Fans who grew up with Batman: The Animated Series as their go-to cartoon superhero show have undoubtedly noticed the darker, more violent trend in those same cartoons now. I don’t think this is bad or even unwanted, as you can tell from my review of this month’s Batman vs. Robin. But a return to a more traditional, 90s feel is certainly welcome. That’s what we get in Batman Unlimited: Animal Instincts.
The story brings together classic Batman foes and heroes to uncover the plot behind Penguin’s new invention of Cyber Animals. The robotic creatures keep popping up during strange crimes committed by the Animilitia, a squad of animal-inspired villains that includes Silverback, Cheetah, Killer Croc and Man-Bat. Luckily, Batman has his own squad to call on and Flash, Green Arrow, Nightwing and Red Robin answer.
Animal Instincts comes straight out of DC Entertainment’s desire to create a Batman animated film for younger kids. That sentiment registered strongly with screenwriter Heath Corson who “wanted to capture that fun of Silver Age Justice League comics.” He’s definitely done that here. Humor is used to great effect and is mixed effortlessly with both hand-to-hand and high speed action scenes. Fight sequences are often one-on-one giving each hero and villain a chance in the spotlight.
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As is quickly becoming a tradition, Warner Bros. Home Entertainment, DC Entertainment, and Warner Bros. Animation unveiled a new Batman movie at a world premiere event at WonderCon on April 3. Inspired by best-selling graphic novel, Batman: Court of Owls, Batman vs. Robin is an excellent addition to the ever expanding universe of DC’s original movies.
Picking up on three months after Son of Batman left off, Batman vs. Robin showcases the still tenuous relationship between Bruce and Damian Wayne as they each try to better fit into their respective roles as father and son. Being crime fighting partners is both a help and a hindrance to their relationship, especially when it seems like Batman can’t rely on Robin to put aside his League of Assassins tendencies. The duo are to the test when Talon, the enforcer for The Court of Owls, tries to lure Damian in as his new protégé while Gotham’s secret society also enacts a plan that could destroy the city.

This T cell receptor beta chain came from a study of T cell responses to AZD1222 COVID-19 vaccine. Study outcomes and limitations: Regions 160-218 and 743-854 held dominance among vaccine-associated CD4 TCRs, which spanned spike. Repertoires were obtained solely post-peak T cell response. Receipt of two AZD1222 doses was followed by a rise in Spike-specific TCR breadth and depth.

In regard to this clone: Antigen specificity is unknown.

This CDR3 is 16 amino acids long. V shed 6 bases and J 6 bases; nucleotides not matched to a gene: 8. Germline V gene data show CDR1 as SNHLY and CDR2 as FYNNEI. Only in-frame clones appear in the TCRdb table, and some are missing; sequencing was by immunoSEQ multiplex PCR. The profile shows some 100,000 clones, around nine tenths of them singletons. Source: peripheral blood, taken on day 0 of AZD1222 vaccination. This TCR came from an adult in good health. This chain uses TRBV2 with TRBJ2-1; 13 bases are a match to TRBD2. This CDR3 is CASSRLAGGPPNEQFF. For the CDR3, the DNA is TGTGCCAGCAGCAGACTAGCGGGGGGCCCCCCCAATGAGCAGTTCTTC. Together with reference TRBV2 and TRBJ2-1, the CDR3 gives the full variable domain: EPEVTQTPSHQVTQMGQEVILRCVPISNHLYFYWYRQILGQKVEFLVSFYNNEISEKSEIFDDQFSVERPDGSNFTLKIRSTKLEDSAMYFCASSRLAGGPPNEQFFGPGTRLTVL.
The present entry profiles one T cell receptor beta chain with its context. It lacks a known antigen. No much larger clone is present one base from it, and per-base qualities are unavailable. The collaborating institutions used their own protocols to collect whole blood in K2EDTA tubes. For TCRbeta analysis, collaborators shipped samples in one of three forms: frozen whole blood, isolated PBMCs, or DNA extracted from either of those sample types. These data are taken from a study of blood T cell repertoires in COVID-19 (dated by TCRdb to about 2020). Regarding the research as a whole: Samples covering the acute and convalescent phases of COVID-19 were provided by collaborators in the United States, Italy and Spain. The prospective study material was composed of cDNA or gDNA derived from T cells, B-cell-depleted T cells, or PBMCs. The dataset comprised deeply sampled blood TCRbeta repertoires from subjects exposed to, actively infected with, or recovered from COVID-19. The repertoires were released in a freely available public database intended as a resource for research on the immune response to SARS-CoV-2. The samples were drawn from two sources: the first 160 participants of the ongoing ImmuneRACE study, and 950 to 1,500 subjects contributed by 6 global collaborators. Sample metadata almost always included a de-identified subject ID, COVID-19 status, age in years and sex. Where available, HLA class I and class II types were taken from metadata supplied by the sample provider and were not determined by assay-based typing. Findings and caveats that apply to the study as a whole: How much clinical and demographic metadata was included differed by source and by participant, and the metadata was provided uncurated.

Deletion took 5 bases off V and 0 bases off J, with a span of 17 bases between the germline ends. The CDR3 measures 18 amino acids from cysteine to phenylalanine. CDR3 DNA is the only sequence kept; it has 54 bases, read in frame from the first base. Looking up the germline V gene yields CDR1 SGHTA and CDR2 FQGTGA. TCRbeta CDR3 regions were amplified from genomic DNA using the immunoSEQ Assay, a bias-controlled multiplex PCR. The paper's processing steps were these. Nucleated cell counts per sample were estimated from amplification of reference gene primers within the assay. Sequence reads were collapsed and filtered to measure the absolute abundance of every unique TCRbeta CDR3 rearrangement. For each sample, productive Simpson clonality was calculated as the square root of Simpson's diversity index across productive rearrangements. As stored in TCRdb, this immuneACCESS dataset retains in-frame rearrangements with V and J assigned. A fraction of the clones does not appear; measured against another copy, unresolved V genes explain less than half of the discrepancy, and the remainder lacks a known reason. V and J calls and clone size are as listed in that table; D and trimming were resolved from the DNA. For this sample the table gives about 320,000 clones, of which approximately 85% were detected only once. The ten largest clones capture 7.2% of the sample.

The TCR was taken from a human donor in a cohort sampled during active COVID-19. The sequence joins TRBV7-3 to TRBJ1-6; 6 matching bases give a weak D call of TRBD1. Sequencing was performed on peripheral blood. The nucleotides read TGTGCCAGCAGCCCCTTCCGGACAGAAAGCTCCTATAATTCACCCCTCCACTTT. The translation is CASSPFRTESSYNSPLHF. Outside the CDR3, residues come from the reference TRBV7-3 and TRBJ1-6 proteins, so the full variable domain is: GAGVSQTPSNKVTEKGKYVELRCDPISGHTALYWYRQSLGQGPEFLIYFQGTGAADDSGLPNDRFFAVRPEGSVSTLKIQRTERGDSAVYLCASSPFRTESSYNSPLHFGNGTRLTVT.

The film boasts a strong voice cast, including the return of Jason O’Mara (Batman), Stuart Allan (Robin), and Sean Maher (Nightwing). Allan once again brings the perfect amount of petulance to Damian and Batman vs. Robin goes the distance to remind us Damian isn’t a child the way the previous Robins, including Dick Grayson, were.
He was born and raised with assassins. Nightwing even remarks to Batman about Damian, saying, “He’s just a 10-year-old boy.” But Batman gently corrects him. “No. He just looks like one.” The film drives this message home so well it doesn’t seem as impossible for a kid to face off with full grown adults, even Batman, and hold his own or come out ahead.
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Stars and the executive producers from TNT’s The Last Ship treated fans to an exclusive new trailer at WonderCon this weekend and unveiled key art for the upcoming second season. The show was basic cable’s #1 new series last year and TNT is hoping for a strong repeat with the new season as well.
Based on William Brinkley’s novel, The Last Ship chronicles the aftermath of a global catastrophe that nearly wipes out the world’s population. Captain Tom Chandler’s (Eric Dane) Navy destroyer was able to avoid the disaster, potentially making Chandler and his crew among the last humans on earth. In its first season, the show reached an average of 14.5 million viewers across all platforms.
At WonderCon, cast members Rhona Mitra, Adam Baldwin, Travis Van Winkle, Charles Parnell, Christina Elmore, John Pyper Ferguson, and Jocko Sims filled out the panel with executive producers and showrunners Hank Steinberg and Steven Kane and fellow EP, Jack Bender.
The Last Ship will begin its second season on Sunday, June 21, with a two-hour premiere at 9 p.m. (ET/PT)
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